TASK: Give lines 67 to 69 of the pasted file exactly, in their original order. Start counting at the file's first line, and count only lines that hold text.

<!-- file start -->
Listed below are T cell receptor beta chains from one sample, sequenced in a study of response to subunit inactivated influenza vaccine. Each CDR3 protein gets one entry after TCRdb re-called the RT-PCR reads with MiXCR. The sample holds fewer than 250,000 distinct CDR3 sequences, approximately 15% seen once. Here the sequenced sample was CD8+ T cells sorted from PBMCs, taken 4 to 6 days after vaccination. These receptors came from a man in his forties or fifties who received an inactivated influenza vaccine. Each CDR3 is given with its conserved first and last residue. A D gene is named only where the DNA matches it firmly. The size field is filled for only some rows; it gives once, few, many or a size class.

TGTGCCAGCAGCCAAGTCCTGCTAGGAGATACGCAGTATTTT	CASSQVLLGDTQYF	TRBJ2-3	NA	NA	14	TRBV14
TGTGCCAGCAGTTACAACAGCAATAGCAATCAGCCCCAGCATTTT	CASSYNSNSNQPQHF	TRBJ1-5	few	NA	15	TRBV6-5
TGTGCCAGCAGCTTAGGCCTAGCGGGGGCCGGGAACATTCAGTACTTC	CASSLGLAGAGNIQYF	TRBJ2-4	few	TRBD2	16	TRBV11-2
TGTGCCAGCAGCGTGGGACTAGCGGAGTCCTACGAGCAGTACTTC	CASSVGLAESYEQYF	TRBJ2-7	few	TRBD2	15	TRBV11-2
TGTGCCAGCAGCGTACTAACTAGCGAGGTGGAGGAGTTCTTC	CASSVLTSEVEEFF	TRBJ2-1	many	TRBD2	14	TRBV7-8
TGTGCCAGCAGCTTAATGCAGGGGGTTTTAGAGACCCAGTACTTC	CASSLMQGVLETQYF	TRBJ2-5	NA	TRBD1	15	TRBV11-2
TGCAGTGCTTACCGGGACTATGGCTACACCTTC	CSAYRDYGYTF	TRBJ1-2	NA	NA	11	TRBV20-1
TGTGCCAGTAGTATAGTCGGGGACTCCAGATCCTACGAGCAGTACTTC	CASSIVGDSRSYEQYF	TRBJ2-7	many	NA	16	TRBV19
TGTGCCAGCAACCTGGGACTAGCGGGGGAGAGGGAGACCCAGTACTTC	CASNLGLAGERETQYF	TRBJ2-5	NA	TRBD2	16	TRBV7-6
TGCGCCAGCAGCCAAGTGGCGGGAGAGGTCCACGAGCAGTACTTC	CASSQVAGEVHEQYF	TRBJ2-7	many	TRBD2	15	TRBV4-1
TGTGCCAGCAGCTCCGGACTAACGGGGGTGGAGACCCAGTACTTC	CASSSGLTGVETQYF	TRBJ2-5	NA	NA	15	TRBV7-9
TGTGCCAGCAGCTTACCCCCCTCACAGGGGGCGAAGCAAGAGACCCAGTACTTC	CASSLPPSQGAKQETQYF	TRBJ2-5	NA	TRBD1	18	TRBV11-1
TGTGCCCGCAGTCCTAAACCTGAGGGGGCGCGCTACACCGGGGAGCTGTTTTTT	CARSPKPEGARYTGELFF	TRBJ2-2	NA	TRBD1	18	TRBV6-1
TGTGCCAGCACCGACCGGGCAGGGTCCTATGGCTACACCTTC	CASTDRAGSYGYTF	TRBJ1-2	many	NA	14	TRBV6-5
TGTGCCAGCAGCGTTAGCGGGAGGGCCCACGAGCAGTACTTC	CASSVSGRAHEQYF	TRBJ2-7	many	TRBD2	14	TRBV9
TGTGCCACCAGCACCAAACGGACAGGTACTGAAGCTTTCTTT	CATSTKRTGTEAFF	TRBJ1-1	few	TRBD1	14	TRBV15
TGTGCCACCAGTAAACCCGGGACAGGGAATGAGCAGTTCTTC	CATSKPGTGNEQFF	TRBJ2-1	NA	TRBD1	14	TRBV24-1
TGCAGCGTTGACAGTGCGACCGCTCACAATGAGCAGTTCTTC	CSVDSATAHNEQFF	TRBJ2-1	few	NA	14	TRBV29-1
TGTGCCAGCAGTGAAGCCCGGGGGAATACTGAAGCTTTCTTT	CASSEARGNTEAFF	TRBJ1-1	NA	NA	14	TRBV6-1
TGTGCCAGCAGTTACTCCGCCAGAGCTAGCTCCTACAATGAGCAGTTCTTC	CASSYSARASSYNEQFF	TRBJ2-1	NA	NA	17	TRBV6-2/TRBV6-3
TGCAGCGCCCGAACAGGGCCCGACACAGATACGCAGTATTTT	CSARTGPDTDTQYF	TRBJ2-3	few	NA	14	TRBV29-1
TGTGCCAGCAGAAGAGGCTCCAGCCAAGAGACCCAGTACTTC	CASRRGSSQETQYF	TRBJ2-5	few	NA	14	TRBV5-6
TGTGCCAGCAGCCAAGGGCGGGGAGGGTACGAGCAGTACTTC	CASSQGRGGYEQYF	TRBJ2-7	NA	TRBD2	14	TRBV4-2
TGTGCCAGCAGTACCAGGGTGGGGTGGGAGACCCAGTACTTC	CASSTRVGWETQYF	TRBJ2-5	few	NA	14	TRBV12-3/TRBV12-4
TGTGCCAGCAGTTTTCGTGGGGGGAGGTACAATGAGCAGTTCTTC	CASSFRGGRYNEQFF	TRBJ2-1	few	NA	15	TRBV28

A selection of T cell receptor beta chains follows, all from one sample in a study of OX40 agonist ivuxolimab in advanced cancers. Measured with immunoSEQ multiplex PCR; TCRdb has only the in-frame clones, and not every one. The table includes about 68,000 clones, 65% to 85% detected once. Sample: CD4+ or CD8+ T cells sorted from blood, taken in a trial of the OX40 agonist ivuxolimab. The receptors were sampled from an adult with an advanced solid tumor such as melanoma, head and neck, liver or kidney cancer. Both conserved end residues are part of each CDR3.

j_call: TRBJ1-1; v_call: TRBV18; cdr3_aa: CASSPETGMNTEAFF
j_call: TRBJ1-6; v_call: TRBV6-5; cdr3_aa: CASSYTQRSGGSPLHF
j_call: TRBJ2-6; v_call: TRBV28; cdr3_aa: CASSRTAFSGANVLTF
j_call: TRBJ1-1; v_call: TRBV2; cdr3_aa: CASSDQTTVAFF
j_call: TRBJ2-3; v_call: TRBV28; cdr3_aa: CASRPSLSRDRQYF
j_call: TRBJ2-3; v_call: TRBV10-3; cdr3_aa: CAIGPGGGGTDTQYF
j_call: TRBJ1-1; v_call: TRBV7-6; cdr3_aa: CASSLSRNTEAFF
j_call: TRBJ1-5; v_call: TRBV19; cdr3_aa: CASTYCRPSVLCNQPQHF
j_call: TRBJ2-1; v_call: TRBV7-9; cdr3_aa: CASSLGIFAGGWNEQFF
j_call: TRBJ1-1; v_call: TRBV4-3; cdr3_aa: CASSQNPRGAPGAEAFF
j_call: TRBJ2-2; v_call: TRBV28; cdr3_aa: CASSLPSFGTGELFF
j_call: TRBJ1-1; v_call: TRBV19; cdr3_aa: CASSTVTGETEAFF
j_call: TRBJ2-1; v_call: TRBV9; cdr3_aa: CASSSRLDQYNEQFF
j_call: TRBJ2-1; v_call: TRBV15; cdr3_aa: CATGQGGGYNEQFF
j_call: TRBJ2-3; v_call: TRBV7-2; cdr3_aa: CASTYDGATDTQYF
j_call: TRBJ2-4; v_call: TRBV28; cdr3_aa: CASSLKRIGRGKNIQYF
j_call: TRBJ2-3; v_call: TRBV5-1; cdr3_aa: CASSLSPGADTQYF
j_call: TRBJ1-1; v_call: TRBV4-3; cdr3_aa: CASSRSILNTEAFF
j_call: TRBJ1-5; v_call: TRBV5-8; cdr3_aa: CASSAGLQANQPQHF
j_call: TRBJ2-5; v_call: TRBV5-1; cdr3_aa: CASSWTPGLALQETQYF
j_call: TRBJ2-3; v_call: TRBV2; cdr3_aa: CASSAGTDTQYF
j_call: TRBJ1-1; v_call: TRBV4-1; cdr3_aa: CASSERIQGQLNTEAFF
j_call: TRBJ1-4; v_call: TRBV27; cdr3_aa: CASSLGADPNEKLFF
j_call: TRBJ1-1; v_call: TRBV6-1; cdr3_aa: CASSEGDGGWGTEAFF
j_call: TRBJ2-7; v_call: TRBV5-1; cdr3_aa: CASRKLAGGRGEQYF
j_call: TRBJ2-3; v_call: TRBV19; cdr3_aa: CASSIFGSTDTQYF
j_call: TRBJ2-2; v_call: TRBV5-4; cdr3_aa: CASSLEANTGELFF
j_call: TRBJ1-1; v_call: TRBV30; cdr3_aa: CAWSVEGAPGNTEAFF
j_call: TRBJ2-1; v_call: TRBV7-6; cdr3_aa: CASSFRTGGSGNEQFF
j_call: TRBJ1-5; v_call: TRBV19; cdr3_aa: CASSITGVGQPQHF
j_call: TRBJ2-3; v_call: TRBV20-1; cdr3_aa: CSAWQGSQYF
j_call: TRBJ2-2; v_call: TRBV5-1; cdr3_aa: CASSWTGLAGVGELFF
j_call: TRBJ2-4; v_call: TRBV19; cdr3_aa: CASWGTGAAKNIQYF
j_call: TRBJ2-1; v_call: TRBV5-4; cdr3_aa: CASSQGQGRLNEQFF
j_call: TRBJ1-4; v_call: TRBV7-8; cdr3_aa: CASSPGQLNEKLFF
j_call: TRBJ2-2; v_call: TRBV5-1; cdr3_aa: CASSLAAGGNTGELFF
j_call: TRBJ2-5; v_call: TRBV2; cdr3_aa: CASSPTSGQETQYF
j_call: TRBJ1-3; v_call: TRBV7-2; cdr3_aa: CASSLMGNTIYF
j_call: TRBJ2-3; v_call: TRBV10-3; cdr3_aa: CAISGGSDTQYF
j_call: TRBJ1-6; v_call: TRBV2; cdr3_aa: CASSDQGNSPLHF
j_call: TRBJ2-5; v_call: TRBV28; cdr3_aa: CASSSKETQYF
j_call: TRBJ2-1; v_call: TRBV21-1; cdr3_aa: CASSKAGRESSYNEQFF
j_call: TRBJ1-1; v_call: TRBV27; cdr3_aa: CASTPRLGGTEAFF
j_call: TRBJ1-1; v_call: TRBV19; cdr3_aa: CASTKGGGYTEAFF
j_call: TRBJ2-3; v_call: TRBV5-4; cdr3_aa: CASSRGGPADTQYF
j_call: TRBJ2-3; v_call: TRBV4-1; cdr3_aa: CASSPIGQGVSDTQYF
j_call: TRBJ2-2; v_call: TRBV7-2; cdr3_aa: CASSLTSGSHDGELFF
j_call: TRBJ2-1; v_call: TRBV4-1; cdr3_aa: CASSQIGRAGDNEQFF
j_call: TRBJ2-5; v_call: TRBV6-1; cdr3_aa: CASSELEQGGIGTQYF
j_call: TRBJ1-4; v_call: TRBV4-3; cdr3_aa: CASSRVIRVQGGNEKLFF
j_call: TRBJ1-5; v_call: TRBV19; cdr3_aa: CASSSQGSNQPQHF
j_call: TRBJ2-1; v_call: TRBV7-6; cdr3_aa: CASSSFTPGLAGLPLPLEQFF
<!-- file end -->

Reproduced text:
j_call: TRBJ1-6; v_call: TRBV2; cdr3_aa: CASSDQGNSPLHF
j_call: TRBJ2-5; v_call: TRBV28; cdr3_aa: CASSSKETQYF
j_call: TRBJ2-1; v_call: TRBV21-1; cdr3_aa: CASSKAGRESSYNEQFF